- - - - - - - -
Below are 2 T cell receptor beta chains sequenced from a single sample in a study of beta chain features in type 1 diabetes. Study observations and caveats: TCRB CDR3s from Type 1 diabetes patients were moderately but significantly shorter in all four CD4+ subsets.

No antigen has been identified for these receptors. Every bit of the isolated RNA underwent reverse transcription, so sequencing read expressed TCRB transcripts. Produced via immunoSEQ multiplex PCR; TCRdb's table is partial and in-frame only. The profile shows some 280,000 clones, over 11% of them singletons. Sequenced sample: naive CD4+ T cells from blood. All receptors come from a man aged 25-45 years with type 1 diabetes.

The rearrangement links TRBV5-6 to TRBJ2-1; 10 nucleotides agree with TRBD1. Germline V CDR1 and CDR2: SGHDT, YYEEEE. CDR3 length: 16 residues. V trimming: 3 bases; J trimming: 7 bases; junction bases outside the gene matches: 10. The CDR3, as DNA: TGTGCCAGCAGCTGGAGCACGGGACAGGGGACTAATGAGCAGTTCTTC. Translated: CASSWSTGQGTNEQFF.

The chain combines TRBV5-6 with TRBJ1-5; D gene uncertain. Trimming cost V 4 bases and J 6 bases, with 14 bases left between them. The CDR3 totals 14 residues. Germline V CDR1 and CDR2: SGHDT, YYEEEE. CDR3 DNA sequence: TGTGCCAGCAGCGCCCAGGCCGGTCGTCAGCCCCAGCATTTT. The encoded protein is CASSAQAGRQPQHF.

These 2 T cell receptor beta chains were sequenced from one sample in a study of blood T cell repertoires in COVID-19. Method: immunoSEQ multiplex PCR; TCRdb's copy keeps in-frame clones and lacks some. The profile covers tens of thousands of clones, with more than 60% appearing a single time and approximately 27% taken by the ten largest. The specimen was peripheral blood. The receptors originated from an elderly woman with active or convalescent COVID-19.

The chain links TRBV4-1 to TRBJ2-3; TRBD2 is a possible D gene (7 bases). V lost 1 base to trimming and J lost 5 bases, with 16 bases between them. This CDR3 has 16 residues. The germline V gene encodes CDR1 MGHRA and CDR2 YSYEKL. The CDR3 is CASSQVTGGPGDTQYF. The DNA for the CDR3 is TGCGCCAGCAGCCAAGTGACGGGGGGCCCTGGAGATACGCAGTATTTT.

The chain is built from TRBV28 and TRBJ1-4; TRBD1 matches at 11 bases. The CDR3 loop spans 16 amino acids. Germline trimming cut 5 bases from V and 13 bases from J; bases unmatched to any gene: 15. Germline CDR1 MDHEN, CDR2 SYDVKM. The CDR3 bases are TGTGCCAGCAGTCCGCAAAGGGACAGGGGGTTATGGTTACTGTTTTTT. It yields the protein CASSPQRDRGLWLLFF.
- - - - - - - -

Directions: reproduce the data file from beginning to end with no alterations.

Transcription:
Below are 2 T cell receptor beta chains sequenced from a single sample in a study of beta chain features in type 1 diabetes. Study observations and caveats: TCRB CDR3s from Type 1 diabetes patients were moderately but significantly shorter in all four CD4+ subsets.

No antigen has been identified for these receptors. Every bit of the isolated RNA underwent reverse transcription, so sequencing read expressed TCRB transcripts. Produced via immunoSEQ multiplex PCR; TCRdb's table is partial and in-frame only. The profile shows some 280,000 clones, over 11% of them singletons. Sequenced sample: naive CD4+ T cells from blood. All receptors come from a man aged 25-45 years with type 1 diabetes.

The rearrangement links TRBV5-6 to TRBJ2-1; 10 nucleotides agree with TRBD1. Germline V CDR1 and CDR2: SGHDT, YYEEEE. CDR3 length: 16 residues. V trimming: 3 bases; J trimming: 7 bases; junction bases outside the gene matches: 10. The CDR3, as DNA: TGTGCCAGCAGCTGGAGCACGGGACAGGGGACTAATGAGCAGTTCTTC. Translated: CASSWSTGQGTNEQFF.

The chain combines TRBV5-6 with TRBJ1-5; D gene uncertain. Trimming cost V 4 bases and J 6 bases, with 14 bases left between them. The CDR3 totals 14 residues. Germline V CDR1 and CDR2: SGHDT, YYEEEE. CDR3 DNA sequence: TGTGCCAGCAGCGCCCAGGCCGGTCGTCAGCCCCAGCATTTT. The encoded protein is CASSAQAGRQPQHF.

These 2 T cell receptor beta chains were sequenced from one sample in a study of blood T cell repertoires in COVID-19. Method: immunoSEQ multiplex PCR; TCRdb's copy keeps in-frame clones and lacks some. The profile covers tens of thousands of clones, with more than 60% appearing a single time and approximately 27% taken by the ten largest. The specimen was peripheral blood. The receptors originated from an elderly woman with active or convalescent COVID-19.

The chain links TRBV4-1 to TRBJ2-3; TRBD2 is a possible D gene (7 bases). V lost 1 base to trimming and J lost 5 bases, with 16 bases between them. This CDR3 has 16 residues. The germline V gene encodes CDR1 MGHRA and CDR2 YSYEKL. The CDR3 is CASSQVTGGPGDTQYF. The DNA for the CDR3 is TGCGCCAGCAGCCAAGTGACGGGGGGCCCTGGAGATACGCAGTATTTT.

The chain is built from TRBV28 and TRBJ1-4; TRBD1 matches at 11 bases. The CDR3 loop spans 16 amino acids. Germline trimming cut 5 bases from V and 13 bases from J; bases unmatched to any gene: 15. Germline CDR1 MDHEN, CDR2 SYDVKM. The CDR3 bases are TGTGCCAGCAGTCCGCAAAGGGACAGGGGGTTATGGTTACTGTTTTTT. It yields the protein CASSPQRDRGLWLLFF.